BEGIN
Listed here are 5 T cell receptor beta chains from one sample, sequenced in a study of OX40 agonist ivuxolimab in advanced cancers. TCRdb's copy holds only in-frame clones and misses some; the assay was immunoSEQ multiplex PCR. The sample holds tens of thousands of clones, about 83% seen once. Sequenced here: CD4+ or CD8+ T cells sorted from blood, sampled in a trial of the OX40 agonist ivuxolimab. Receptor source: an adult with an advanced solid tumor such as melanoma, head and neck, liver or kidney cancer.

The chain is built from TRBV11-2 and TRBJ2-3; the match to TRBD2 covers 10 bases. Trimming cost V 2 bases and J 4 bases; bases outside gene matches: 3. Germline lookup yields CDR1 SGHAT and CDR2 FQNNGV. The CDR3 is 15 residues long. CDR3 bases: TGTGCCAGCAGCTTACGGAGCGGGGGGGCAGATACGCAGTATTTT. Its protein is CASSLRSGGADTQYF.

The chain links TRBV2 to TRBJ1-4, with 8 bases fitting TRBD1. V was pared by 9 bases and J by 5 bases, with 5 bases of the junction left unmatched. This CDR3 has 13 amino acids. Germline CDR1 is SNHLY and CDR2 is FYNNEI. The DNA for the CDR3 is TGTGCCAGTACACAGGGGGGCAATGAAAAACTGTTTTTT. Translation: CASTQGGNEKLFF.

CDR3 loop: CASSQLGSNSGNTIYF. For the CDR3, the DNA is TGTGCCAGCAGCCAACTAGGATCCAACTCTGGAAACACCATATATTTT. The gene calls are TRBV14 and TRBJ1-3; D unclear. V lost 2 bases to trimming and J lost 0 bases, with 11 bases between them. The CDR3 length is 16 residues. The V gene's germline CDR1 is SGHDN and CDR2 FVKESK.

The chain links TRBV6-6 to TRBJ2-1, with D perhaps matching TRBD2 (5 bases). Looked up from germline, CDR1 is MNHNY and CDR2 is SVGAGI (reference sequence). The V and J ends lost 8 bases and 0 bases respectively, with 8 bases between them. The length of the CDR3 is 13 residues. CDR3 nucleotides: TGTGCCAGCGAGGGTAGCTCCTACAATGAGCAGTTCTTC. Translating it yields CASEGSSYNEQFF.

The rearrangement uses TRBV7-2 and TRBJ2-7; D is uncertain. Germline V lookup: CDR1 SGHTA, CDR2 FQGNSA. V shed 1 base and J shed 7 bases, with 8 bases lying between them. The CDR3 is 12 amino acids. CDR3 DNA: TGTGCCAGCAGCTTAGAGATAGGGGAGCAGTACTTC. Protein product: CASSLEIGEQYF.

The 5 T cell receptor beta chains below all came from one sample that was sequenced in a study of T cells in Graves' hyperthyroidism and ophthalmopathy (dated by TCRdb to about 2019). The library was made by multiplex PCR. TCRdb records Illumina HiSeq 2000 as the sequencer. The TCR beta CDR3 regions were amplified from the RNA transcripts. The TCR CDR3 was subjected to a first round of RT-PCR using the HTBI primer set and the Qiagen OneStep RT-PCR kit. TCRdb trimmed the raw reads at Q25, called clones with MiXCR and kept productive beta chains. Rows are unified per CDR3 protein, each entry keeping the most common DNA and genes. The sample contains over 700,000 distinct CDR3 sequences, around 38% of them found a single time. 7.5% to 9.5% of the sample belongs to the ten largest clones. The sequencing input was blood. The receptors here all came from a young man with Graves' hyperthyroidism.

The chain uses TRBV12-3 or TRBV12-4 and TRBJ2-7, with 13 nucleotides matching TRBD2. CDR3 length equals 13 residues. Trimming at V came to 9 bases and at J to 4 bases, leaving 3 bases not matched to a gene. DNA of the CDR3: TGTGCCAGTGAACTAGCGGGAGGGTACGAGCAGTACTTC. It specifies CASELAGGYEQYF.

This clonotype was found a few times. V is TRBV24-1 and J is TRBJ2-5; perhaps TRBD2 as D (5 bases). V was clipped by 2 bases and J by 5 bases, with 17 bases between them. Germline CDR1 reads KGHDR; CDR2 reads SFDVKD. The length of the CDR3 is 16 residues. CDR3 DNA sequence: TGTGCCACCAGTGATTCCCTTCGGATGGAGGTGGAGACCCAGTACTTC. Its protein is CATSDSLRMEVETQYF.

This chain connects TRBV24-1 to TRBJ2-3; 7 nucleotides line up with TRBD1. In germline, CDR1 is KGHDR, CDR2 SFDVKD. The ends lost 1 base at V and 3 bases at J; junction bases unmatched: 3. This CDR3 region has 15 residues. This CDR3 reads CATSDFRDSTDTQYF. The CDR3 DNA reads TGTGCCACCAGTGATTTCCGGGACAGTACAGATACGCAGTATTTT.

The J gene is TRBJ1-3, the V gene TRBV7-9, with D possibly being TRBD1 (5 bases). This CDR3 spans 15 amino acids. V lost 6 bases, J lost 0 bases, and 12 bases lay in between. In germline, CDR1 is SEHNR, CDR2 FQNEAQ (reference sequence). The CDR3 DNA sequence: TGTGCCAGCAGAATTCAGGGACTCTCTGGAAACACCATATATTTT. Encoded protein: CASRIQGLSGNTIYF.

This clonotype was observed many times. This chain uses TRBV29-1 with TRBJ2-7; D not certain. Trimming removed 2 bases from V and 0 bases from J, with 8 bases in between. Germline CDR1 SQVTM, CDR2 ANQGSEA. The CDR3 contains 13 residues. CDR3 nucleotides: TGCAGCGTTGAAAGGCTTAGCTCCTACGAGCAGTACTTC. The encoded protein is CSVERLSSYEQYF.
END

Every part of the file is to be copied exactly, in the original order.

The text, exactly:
Listed here are 5 T cell receptor beta chains from one sample, sequenced in a study of OX40 agonist ivuxolimab in advanced cancers. TCRdb's copy holds only in-frame clones and misses some; the assay was immunoSEQ multiplex PCR. The sample holds tens of thousands of clones, about 83% seen once. Sequenced here: CD4+ or CD8+ T cells sorted from blood, sampled in a trial of the OX40 agonist ivuxolimab. Receptor source: an adult with an advanced solid tumor such as melanoma, head and neck, liver or kidney cancer.

The chain is built from TRBV11-2 and TRBJ2-3; the match to TRBD2 covers 10 bases. Trimming cost V 2 bases and J 4 bases; bases outside gene matches: 3. Germline lookup yields CDR1 SGHAT and CDR2 FQNNGV. The CDR3 is 15 residues long. CDR3 bases: TGTGCCAGCAGCTTACGGAGCGGGGGGGCAGATACGCAGTATTTT. Its protein is CASSLRSGGADTQYF.

The chain links TRBV2 to TRBJ1-4, with 8 bases fitting TRBD1. V was pared by 9 bases and J by 5 bases, with 5 bases of the junction left unmatched. This CDR3 has 13 amino acids. Germline CDR1 is SNHLY and CDR2 is FYNNEI. The DNA for the CDR3 is TGTGCCAGTACACAGGGGGGCAATGAAAAACTGTTTTTT. Translation: CASTQGGNEKLFF.

CDR3 loop: CASSQLGSNSGNTIYF. For the CDR3, the DNA is TGTGCCAGCAGCCAACTAGGATCCAACTCTGGAAACACCATATATTTT. The gene calls are TRBV14 and TRBJ1-3; D unclear. V lost 2 bases to trimming and J lost 0 bases, with 11 bases between them. The CDR3 length is 16 residues. The V gene's germline CDR1 is SGHDN and CDR2 FVKESK.

The chain links TRBV6-6 to TRBJ2-1, with D perhaps matching TRBD2 (5 bases). Looked up from germline, CDR1 is MNHNY and CDR2 is SVGAGI (reference sequence). The V and J ends lost 8 bases and 0 bases respectively, with 8 bases between them. The length of the CDR3 is 13 residues. CDR3 nucleotides: TGTGCCAGCGAGGGTAGCTCCTACAATGAGCAGTTCTTC. Translating it yields CASEGSSYNEQFF.

The rearrangement uses TRBV7-2 and TRBJ2-7; D is uncertain. Germline V lookup: CDR1 SGHTA, CDR2 FQGNSA. V shed 1 base and J shed 7 bases, with 8 bases lying between them. The CDR3 is 12 amino acids. CDR3 DNA: TGTGCCAGCAGCTTAGAGATAGGGGAGCAGTACTTC. Protein product: CASSLEIGEQYF.

The 5 T cell receptor beta chains below all came from one sample that was sequenced in a study of T cells in Graves' hyperthyroidism and ophthalmopathy (dated by TCRdb to about 2019). The library was made by multiplex PCR. TCRdb records Illumina HiSeq 2000 as the sequencer. The TCR beta CDR3 regions were amplified from the RNA transcripts. The TCR CDR3 was subjected to a first round of RT-PCR using the HTBI primer set and the Qiagen OneStep RT-PCR kit. TCRdb trimmed the raw reads at Q25, called clones with MiXCR and kept productive beta chains. Rows are unified per CDR3 protein, each entry keeping the most common DNA and genes. The sample contains over 700,000 distinct CDR3 sequences, around 38% of them found a single time. 7.5% to 9.5% of the sample belongs to the ten largest clones. The sequencing input was blood. The receptors here all came from a young man with Graves' hyperthyroidism.

The chain uses TRBV12-3 or TRBV12-4 and TRBJ2-7, with 13 nucleotides matching TRBD2. CDR3 length equals 13 residues. Trimming at V came to 9 bases and at J to 4 bases, leaving 3 bases not matched to a gene. DNA of the CDR3: TGTGCCAGTGAACTAGCGGGAGGGTACGAGCAGTACTTC. It specifies CASELAGGYEQYF.

This clonotype was found a few times. V is TRBV24-1 and J is TRBJ2-5; perhaps TRBD2 as D (5 bases). V was clipped by 2 bases and J by 5 bases, with 17 bases between them. Germline CDR1 reads KGHDR; CDR2 reads SFDVKD. The length of the CDR3 is 16 residues. CDR3 DNA sequence: TGTGCCACCAGTGATTCCCTTCGGATGGAGGTGGAGACCCAGTACTTC. Its protein is CATSDSLRMEVETQYF.

This chain connects TRBV24-1 to TRBJ2-3; 7 nucleotides line up with TRBD1. In germline, CDR1 is KGHDR, CDR2 SFDVKD. The ends lost 1 base at V and 3 bases at J; junction bases unmatched: 3. This CDR3 region has 15 residues. This CDR3 reads CATSDFRDSTDTQYF. The CDR3 DNA reads TGTGCCACCAGTGATTTCCGGGACAGTACAGATACGCAGTATTTT.

The J gene is TRBJ1-3, the V gene TRBV7-9, with D possibly being TRBD1 (5 bases). This CDR3 spans 15 amino acids. V lost 6 bases, J lost 0 bases, and 12 bases lay in between. In germline, CDR1 is SEHNR, CDR2 FQNEAQ (reference sequence). The CDR3 DNA sequence: TGTGCCAGCAGAATTCAGGGACTCTCTGGAAACACCATATATTTT. Encoded protein: CASRIQGLSGNTIYF.

This clonotype was observed many times. This chain uses TRBV29-1 with TRBJ2-7; D not certain. Trimming removed 2 bases from V and 0 bases from J, with 8 bases in between. Germline CDR1 SQVTM, CDR2 ANQGSEA. The CDR3 contains 13 residues. CDR3 nucleotides: TGCAGCGTTGAAAGGCTTAGCTCCTACGAGCAGTACTTC. The encoded protein is CSVERLSSYEQYF.